The answer comes from James Weitkamp (via Art's HuffPo post), from the Communications Workers of America, a union that all too often acts in the interests of big companies like AT&T and CenturyLink rather than workers:

"AT&T and Verizon have slashed the frontline workforce, and there simply are not enough technicians available to restore service in a timely manner, nor enough customer service representatives to take customers' calls. Let me share some statistics. Since 2004, AT&T reduced its California landline frontline workforce by 40%, from about 29,900 workers to fewer than 18,000 today. The company will tell you that they need fewer wireline employees because customers have cut the cord going wireless or switched to another provider, but over this same period, AT&T access line loss has been just under nine percent nationally. I would be shocked if line loss in California corresponds to the 40 percent reduction in frontline employees.


"Similarly, since 2006 Verizon California cut its frontline landline workforce by one-third, from more than 7,000 in 2005 to about 4,700 today. I venture that Verizon has not lost one third of its land lines in the state."

Note that AT&T, Verizon, and other massive incumbents like Comcast have been wildly profitable over this term.

The same trend holds in cellular wireless - as noted by the Wall Street Journal:

The U.S. wireless industry is booming as more consumers and businesses snap up smartphones, tablet computers and billions of wireless applications. But for...

Read more
Posted May 26, 2011 by christopher

We at the Institute for Local Self-Reliance signed on to a letter organized by our friends at the Media Action Grassroots Network asking the FCC and Department of Justice to thoroughly review AT&T's proposed takeover of T-Mobile -- read the press release.

“Our communities cannot afford higher prices and less choices. We need the FCC and DOJ to block this takeover if it's found to be in violation of antitrust law and does not meet public interest obligations,” said Betty Yu, National Organizer for MAG-Net.

"If AT&T takes over T-Mobile, it will be a disaster for all mobile phone users. It will stifle information, choice and innovation- and lead to higher prices and fewer jobs nationwide, added CMJ's Policy Director, amalia deloney. "It's a real jobs and democracy killer.”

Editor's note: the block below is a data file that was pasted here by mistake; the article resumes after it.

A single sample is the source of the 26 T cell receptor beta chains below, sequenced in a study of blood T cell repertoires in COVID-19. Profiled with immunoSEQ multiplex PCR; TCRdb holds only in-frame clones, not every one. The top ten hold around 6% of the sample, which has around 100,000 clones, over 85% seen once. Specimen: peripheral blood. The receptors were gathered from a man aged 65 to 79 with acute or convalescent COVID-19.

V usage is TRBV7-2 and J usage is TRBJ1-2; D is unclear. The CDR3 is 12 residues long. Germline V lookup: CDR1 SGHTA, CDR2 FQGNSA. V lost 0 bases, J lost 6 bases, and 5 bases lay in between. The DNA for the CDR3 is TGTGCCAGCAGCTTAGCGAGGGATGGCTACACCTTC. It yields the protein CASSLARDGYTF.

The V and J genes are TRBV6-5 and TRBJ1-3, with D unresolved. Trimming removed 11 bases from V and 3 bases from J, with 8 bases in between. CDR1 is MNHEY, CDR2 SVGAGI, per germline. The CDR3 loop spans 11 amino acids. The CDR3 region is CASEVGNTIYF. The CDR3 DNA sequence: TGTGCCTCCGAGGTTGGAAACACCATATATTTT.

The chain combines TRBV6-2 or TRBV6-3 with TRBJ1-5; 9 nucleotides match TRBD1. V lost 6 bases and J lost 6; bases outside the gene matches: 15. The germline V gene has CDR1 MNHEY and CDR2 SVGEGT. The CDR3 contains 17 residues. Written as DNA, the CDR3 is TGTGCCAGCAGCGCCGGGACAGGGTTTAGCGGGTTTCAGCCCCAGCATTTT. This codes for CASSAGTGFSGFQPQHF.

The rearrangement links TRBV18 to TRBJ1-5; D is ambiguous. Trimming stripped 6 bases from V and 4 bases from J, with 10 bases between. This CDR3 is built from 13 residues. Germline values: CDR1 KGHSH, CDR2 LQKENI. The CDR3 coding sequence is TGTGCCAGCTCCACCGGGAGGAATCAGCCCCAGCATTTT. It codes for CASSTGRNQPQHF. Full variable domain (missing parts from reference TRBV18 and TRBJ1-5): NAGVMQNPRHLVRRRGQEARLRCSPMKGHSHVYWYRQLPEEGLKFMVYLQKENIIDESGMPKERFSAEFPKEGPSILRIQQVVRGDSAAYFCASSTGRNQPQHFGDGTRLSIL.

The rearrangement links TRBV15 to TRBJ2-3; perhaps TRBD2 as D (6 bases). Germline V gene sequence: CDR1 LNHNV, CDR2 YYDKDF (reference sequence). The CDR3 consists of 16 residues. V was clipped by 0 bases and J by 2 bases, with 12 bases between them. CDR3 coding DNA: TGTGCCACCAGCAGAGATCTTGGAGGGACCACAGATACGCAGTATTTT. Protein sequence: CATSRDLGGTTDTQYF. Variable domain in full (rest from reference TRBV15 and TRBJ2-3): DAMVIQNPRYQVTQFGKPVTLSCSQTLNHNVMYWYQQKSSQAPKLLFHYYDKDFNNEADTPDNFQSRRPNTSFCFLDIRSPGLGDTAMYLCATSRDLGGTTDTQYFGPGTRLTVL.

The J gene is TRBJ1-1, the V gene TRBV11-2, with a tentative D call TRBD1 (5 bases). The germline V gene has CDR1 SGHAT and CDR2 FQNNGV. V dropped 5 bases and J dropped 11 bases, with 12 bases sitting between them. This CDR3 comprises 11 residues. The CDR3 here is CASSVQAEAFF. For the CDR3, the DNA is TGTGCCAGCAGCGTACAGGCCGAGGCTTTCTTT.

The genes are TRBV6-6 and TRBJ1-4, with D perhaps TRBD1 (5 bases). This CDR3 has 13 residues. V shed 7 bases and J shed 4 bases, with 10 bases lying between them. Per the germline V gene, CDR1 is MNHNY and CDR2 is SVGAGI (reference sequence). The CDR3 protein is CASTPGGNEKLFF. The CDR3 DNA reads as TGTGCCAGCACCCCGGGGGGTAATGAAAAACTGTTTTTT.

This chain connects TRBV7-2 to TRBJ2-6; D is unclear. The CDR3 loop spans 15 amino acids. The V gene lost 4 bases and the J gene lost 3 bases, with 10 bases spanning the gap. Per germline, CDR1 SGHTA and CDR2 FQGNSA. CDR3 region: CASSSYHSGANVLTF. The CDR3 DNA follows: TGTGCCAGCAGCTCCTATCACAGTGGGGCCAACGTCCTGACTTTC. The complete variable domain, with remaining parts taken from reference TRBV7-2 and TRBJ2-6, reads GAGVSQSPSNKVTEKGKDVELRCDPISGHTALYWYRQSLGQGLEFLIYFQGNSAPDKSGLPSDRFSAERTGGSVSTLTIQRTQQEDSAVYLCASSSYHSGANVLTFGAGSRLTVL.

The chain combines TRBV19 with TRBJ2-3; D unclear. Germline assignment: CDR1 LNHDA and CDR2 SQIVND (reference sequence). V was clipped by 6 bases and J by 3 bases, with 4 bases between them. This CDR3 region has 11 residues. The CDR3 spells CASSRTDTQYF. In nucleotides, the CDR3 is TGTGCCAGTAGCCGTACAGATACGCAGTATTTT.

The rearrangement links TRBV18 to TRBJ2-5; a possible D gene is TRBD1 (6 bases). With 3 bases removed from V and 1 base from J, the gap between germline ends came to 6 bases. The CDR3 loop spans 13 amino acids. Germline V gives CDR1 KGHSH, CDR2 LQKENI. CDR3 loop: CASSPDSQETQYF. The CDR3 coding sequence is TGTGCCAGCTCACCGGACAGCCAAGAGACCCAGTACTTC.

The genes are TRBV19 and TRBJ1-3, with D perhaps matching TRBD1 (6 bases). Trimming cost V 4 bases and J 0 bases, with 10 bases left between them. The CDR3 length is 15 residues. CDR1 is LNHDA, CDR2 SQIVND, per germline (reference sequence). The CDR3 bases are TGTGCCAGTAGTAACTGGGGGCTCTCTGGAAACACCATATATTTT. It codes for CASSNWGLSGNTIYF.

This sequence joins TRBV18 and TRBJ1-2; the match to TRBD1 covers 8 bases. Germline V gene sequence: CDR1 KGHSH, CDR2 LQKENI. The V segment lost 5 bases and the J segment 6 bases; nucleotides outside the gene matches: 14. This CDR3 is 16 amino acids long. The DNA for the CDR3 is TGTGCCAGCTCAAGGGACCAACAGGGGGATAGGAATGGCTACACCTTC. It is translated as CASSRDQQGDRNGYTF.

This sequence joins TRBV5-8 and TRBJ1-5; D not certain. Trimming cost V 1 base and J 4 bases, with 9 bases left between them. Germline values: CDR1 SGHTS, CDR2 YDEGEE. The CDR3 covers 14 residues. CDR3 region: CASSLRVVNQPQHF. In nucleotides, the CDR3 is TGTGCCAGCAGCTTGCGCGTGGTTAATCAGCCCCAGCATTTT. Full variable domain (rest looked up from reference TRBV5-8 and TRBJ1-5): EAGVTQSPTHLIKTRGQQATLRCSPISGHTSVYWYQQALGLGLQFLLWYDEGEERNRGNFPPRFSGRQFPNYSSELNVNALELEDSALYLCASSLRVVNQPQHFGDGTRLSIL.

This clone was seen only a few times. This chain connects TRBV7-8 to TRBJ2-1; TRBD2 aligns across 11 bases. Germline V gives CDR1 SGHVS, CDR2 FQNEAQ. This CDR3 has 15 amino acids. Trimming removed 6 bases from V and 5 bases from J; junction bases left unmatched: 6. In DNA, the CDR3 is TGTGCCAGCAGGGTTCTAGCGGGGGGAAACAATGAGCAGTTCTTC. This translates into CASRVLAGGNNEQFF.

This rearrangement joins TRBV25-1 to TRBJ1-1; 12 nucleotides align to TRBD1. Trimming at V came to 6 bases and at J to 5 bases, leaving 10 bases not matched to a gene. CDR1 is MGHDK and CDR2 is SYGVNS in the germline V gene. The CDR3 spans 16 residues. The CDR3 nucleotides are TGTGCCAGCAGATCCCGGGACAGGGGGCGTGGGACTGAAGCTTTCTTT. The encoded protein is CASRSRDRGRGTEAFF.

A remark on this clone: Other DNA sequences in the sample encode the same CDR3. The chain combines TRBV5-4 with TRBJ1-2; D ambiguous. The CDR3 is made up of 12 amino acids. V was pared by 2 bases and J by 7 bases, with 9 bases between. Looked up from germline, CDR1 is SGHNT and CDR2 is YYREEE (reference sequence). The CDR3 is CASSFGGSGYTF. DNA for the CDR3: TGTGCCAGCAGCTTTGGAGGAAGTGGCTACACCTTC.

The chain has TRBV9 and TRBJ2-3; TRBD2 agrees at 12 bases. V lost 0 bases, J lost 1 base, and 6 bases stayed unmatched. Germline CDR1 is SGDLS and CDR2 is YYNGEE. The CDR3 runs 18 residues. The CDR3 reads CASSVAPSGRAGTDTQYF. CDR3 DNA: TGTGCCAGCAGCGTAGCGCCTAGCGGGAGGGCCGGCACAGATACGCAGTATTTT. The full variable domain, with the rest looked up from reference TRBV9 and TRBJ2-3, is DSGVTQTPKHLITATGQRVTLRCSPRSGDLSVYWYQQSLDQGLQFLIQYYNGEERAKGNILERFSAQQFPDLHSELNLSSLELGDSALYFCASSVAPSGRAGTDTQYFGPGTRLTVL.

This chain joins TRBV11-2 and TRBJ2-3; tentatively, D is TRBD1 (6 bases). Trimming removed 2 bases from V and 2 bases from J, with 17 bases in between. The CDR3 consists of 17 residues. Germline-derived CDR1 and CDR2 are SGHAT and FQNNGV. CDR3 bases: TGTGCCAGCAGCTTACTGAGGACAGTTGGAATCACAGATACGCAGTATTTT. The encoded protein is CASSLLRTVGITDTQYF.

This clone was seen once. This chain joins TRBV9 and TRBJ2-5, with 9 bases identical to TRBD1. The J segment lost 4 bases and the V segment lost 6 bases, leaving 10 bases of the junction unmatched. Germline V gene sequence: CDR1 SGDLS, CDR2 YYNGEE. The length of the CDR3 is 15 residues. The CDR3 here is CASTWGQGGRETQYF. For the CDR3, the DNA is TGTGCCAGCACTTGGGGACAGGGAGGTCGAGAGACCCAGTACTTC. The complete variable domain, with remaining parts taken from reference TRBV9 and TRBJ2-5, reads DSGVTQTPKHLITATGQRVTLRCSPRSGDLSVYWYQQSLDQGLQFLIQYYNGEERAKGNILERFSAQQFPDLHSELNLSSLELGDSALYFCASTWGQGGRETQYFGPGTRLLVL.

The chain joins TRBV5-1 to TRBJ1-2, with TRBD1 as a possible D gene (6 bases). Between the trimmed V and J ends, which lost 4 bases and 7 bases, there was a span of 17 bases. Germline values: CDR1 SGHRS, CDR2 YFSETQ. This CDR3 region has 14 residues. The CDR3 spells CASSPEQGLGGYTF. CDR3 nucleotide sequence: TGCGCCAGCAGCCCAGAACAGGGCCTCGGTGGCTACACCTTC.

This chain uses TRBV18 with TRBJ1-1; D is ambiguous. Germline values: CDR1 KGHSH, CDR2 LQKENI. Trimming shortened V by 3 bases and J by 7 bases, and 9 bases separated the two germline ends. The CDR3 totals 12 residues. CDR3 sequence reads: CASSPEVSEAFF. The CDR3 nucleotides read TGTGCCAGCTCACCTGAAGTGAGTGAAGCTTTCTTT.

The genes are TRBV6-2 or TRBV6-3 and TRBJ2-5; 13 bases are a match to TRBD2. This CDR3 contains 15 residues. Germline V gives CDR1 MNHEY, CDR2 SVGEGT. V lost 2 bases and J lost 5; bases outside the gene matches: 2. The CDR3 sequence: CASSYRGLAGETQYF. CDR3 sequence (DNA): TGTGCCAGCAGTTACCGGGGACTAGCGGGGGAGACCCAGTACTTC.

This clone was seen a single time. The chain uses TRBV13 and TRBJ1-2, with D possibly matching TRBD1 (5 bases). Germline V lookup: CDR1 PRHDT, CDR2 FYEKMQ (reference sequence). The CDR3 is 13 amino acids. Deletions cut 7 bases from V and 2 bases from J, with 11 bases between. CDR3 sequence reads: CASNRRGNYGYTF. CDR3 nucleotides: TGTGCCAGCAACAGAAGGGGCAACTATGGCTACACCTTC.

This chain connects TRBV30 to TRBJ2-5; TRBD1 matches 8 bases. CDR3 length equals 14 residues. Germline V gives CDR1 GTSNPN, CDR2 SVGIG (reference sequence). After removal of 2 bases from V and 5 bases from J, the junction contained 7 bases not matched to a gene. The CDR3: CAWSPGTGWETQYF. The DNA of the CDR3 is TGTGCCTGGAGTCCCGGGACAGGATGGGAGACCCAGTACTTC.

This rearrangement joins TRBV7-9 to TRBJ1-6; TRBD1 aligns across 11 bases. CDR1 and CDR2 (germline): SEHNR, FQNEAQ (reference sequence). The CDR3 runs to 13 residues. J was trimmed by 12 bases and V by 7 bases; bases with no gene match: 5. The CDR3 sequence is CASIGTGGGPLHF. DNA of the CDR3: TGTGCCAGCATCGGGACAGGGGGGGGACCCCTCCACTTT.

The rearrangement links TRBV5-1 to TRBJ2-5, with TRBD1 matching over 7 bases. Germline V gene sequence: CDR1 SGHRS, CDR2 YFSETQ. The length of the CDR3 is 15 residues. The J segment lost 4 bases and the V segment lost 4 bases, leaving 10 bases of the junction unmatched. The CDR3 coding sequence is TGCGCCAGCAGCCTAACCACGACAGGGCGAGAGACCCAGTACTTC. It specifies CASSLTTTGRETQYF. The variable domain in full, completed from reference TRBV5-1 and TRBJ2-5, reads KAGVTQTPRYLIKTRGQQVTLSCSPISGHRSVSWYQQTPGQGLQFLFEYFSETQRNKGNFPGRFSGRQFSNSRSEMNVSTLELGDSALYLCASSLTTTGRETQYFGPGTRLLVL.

The groups also contend the takeover will disproportionately harm consumers of color, who rely on their cell phones to access the Internet more than whites. While 10 percent of whites access the Internet only from their phones, 18 percent of blacks and 16 percent of English-speaking Latinos depend on affordable wireless coverage to get online.

And an excerpt from the letter [pdf]:

The impact that this merger would have on affordable mobile phone service, broadband access and adoption, openness on the mobile web and broadband competition presents a real threat to our communities. We hope that the Department of Justice and Federal Communications Commission will examine AT&T's proposed acquisition of T-Mobile with appropriate scrutiny and protect our communities by blocking this merger.

We intend to host a series of open and participatory meetings in our communities to discuss this merger, and we hope that FCC Commissioners will commit to joining us. It is only by communicating directly with people and hearing our stories that you will feel our deep concerns with this merger and the devastating impact it would have on our communities.

We continue to advocate for universal, affordable, fast, and reliable broadband, which to us means a wired connection eventually to all homes that are...

Read more

Pages

Subscribe to t-mobile